Fig. 1.

Proposed functional roles of Ca2+ sparks in smooth muscle cells. Left: local control of Ca2+ sparks by voltage-dependent Ca2+ channels in cardiac and smooth muscle. In cardiac muscle, high local Ca2+ concentration ([Ca2+]) from L-type voltage-dependent Ca2+ channels regulates Ca2+ spark frequency. In smooth muscle, the role of local Ca2+ entry is not known. Right: Ca2+ spark activation of BKCa channels to complete a negative-feedback loop (green arrow) through membrane potential hyperpolarization to decrease Ca2+ entry. Also illustrated is a positive-feedback contribution (red arrow) of Ca2+ release from RyR channels to contraction. In most smooth muscle types, the negative-feedback pathway appears to dominate.

Fig. 2.

Possible relationships among voltage-dependent Ca2+channels, ryanodine-sensitive Ca2+-release (RyR) channels, large-conductance Ca2+-sensitive K+(BKCa) channels, and Ca2+-activated Cl (ClCa) channels to regulate smooth muscle contractility. Voltage-dependent Ca2+ channels (VDCC) are the primary Ca2+ entry pathway in most types of smooth muscle. For tonic smooth muscle, such as resistance arteries, steady Ca2+entry through VDCC determines intracellular [Ca2+] ([Ca2+]i; indicated by thick arrow). Ca2+ entry through VDCCs also stimulates RyR channels as Ca2+ spark events or as non-Ca2+spark events. The type of Ca2+ communication from VDCCs to RyR channels (e.g., local Ca2+ control) in smooth muscle is not known. RyR channels can serve as negative- and positive-feedback transducers to VDCCs. Ca2+ release from RyR channels could inactivate VDCCs (negative-feedback element); this is not known for smooth muscle. Ca2+ release from RyR channels may also contribute to global [Ca2+]i for contraction [i.e., Ca2+-induced Ca2+release (CICR); positive feedback element]. Contribution of Ca2+ sparks to global [Ca2+]i may be significant in phasic smooth muscle and less important in tonic smooth muscle. Ca2+ sparks activate BKCa channels in virtually all types of smooth muscle to cause a very substantial membrane potential (V m) hyperpolarization (negative-feedback element). Sparks activate ClCa channels in some types of smooth muscle to cause membrane depolarization (positive-feedback element). Ca2+ release through RyR channels could also activate SKCa channels to cause membrane potential hyperpolarization in some types of smooth muscle (effect not illustrated). The final outcome of these various signaling elements depends on a number of factors, including proximity of the various elements, Ca2+ sensitivity, and phosphorylation state. MLCK, myosin light-chain kinase.


Smooth muscle SR elements are very close (within 20 nm) to the plasma membrane (Fig. 3 A) (45). RyR channels have been localized to both the peripheral (Fig. 3 A) and central SR (45, 61, 118). Dihydropyridine receptors (voltage-dependent Ca2+ channels) and RyR channels colocalize in smooth muscle (33, 61), suggesting an intimate communication between these proteins in the plasma membrane and the SR. A strong spatial association has also been shown for the Na+-K+ pump and the Na+/Ca2+ exchanger, and the Na+/Ca2+ exchanger and Ca2+released from the SR (18, 136). This close spatial localization between RyR channels and the plasma membrane suggests a special communication between the SR and sarcolemmal ion channel and ion transport systems.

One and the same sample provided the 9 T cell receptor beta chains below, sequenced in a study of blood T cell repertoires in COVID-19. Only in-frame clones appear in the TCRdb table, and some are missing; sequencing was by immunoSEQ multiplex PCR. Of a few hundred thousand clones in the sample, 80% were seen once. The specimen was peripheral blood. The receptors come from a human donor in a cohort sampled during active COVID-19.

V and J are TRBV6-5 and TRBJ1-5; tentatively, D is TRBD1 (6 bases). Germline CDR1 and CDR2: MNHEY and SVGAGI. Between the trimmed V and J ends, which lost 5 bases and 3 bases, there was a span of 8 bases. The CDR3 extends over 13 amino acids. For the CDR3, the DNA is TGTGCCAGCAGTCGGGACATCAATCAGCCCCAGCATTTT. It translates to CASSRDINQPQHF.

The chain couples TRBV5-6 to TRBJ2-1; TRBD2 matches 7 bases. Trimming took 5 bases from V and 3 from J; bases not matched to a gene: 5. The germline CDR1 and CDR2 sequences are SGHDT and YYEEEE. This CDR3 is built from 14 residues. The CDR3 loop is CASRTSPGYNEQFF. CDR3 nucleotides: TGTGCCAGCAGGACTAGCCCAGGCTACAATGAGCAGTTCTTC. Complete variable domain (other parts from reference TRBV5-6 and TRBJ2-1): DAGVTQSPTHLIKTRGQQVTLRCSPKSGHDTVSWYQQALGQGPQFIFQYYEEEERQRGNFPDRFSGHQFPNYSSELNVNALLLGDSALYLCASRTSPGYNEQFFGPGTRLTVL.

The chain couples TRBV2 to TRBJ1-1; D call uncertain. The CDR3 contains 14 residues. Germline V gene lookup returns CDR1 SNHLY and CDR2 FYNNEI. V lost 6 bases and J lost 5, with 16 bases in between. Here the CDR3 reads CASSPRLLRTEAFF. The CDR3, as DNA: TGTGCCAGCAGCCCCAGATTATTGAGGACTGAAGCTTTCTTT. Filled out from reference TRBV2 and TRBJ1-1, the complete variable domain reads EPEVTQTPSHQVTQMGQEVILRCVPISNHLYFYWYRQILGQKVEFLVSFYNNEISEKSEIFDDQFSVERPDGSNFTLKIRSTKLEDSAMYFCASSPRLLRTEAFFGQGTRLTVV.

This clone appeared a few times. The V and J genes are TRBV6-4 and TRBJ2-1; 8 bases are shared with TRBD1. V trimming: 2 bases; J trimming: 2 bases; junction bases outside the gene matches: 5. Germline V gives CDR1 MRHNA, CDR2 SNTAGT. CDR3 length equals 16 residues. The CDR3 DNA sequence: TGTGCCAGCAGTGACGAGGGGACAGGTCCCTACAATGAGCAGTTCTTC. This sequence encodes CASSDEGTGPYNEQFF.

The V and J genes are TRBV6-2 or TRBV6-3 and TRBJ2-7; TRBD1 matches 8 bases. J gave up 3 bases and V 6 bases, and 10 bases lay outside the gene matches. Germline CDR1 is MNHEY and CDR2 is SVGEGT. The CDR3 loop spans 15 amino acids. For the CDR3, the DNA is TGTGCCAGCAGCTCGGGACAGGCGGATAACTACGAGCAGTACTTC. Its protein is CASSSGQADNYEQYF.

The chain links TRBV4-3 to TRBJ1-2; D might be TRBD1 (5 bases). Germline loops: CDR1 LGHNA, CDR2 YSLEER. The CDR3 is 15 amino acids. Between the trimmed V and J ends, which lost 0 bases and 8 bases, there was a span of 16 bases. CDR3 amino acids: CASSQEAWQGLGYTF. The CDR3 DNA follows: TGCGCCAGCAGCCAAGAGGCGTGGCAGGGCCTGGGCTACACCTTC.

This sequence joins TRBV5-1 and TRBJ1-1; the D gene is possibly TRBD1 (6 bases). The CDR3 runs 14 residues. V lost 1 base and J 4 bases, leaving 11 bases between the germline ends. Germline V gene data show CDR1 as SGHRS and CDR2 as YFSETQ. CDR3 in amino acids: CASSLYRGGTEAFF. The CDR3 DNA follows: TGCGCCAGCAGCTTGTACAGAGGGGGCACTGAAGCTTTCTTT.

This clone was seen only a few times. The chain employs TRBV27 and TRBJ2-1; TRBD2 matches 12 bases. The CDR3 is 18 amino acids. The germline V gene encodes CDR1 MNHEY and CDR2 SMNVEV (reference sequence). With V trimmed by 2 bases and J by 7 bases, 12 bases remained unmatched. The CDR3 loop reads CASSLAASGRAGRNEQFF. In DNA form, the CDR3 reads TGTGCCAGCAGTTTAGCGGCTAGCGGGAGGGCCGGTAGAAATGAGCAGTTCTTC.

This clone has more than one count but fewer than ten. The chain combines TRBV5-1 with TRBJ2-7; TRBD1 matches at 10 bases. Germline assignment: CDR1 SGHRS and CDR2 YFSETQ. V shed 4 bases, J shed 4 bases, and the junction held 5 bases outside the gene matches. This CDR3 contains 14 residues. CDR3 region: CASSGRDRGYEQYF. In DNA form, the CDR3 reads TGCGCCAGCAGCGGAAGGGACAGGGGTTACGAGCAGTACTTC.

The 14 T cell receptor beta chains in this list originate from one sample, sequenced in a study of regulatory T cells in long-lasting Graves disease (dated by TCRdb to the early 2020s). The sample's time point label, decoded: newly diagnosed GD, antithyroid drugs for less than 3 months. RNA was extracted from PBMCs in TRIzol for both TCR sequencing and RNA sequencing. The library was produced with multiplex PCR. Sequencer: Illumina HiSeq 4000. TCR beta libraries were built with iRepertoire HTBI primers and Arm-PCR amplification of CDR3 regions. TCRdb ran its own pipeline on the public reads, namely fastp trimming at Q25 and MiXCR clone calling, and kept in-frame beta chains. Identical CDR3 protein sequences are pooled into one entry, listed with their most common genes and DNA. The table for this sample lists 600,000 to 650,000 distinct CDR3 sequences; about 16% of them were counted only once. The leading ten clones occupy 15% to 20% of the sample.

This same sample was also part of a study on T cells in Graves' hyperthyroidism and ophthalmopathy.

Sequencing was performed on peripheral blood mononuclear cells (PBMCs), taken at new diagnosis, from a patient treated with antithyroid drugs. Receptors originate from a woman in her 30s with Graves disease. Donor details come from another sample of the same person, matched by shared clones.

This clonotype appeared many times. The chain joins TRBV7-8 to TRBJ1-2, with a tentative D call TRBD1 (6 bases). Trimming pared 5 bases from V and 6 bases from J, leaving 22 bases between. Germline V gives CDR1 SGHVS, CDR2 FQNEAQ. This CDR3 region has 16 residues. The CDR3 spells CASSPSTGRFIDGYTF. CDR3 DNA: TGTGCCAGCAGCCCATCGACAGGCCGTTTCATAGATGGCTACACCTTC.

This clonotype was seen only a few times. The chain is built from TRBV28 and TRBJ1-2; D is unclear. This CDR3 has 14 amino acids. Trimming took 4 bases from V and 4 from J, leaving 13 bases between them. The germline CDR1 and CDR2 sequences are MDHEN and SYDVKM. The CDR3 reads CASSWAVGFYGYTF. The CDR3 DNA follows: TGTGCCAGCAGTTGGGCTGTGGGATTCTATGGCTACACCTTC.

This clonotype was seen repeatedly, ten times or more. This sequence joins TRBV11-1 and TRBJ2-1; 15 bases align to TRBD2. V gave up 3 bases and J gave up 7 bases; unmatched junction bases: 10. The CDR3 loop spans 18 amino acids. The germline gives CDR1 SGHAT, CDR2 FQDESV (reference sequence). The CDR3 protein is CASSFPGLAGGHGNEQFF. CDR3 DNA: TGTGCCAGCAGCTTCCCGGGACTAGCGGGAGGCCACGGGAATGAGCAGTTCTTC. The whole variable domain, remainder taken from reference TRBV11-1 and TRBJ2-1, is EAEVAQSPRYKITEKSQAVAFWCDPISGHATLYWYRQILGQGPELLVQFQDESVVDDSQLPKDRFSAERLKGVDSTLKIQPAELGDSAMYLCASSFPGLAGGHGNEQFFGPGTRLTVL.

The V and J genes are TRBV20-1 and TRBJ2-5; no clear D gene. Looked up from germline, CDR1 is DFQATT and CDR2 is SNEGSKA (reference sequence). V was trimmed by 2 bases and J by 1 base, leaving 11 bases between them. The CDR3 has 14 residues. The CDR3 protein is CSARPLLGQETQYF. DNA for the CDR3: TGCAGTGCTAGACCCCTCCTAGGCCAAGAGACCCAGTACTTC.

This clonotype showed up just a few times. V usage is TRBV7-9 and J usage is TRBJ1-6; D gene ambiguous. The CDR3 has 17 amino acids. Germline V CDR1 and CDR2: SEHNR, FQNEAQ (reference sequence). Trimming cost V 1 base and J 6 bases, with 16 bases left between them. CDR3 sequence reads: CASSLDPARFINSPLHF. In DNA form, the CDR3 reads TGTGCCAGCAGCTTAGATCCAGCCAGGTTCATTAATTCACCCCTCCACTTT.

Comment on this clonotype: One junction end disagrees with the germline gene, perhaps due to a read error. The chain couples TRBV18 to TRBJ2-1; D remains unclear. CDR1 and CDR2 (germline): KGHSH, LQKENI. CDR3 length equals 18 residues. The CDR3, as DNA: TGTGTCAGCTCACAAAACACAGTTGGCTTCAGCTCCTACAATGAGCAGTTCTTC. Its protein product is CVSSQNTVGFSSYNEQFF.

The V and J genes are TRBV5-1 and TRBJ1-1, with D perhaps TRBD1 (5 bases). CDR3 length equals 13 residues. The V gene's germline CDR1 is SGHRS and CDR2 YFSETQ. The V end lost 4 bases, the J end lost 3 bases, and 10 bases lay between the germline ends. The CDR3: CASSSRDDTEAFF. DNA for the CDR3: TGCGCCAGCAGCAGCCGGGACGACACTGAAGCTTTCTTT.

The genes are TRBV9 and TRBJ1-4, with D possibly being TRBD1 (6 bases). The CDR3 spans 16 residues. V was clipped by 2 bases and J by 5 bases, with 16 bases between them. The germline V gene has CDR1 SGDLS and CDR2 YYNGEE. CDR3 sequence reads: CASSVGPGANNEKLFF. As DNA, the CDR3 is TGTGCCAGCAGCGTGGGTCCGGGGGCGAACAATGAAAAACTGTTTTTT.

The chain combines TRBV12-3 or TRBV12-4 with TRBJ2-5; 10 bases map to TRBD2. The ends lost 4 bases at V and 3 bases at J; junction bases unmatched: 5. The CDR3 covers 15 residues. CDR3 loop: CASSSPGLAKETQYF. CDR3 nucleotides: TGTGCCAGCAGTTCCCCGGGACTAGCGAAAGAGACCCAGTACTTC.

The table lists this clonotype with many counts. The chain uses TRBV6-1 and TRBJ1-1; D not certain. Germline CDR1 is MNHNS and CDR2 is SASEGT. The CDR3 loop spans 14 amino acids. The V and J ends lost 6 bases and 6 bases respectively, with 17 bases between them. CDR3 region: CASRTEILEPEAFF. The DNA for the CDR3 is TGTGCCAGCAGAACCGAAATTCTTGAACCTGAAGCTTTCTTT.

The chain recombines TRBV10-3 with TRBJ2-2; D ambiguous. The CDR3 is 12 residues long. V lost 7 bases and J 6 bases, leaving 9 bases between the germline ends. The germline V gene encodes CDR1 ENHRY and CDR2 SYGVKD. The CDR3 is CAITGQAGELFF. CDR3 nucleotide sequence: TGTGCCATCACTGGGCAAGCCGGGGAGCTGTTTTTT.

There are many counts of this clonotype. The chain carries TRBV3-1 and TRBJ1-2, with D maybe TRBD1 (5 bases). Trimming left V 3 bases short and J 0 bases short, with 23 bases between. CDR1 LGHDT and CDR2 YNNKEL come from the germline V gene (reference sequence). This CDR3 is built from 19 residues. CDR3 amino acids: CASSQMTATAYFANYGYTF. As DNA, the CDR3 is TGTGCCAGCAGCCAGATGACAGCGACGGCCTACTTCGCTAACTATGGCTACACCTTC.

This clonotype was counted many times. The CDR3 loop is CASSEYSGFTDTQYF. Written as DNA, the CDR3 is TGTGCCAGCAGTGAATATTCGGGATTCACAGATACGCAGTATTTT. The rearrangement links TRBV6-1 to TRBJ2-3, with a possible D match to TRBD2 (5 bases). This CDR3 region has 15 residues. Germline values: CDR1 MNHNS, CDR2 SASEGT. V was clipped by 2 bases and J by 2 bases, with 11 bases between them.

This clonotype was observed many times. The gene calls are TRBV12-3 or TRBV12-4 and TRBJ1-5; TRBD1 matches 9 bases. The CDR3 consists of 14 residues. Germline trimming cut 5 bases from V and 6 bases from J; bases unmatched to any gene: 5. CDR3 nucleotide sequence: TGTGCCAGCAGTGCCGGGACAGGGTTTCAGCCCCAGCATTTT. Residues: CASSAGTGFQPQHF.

Fig. 3.

A: surface coupling between junctional sarcoplasmic reticulum (SR) and plasma membrane: leaflets of SR and cell membranes are separated by an ∼12- to 20-nm gap. Electron-opaque material present between the two opposing membranes has a “periodicity” of ∼20–25 nm (arrows). Section is taken from rabbit portal anterior mesenteric vein. Scale bar = 0.1 μm. [From Devine et al. (45) by copyright permission of The Rockefeller University Press.]B: confocal image of an adult cerebral artery smooth muscle cell stained with a monoclonal anti-RyR2 antibody illustrating distinct staining along the cell membrane. [Modified from Gollasch et al. (61).]

RyR channels are found in all muscle types and many other cell types, including those from mammals, birds, amphibians, reptiles, fish, insects, crustaceans, and molluscs (for a review see Ref. 183). RyR channels were first identified in insect and invertebrate striated muscles, due to the action of the plant alkaloid, ryanodine, a potent channel antagonist (see Ref. 183). Presently, three molecularly distinct subtypes of RyR channels (RyR1, RyR2, RyR3) have been identified and cloned, with each thought to exist as a homotetramer in the SR membrane. RyR1 is found primarily in skeletal muscle, whereas RyR2 and RyR3 are predominantly found in cardiac tissue and brain, respectively. mRNA transcripts for RyR1, RyR2, and RyR3 have been identified in smooth muscle preparations (see Refs. 67, 90, 117, 142). However, these results should be interpreted with some caution, since the detection of RyR1–3 transcripts may reflect contamination from cells other than smooth muscle cells (e.g., endothelium, neurons) and does not necessarily reflect the level of functional protein.

A major breakthrough in the investigation of the functional properties of RyR channels involved the incorporation of RyR channels from cardiac and skeletal muscle SR microsomes into planar lipid bilayers (176). One difficulty with isolating RyR channels from smooth muscle is that smooth muscle SR membranes cannot be readily separated from other membranes. As an alternative approach, RyR channels have been partially purified from aortic smooth muscle (71) (Table1) and from toad stomach smooth muscle (214) and incorporated into microsomes and then into planar lipid bilayers. The molecular and functional properties of the three cloned RyR channel subtypes and the smooth muscle RyR channel are summarized in Table 1. RyR channels from smooth muscle are activated by micromolar cytoplasmic [Ca2+] (Fig.4) and by caffeine and are inhibited by Mg2+ and ruthenium red (71), similar to RyR2 and RyR3. The single-channel conductance of the smooth muscle RyR channels is also similar to the cardiac (RyR2) and skeletal muscle (RyR1) channels. However, the density of RyR channels in smooth muscle is considerably lower than in other tissues (Table 1).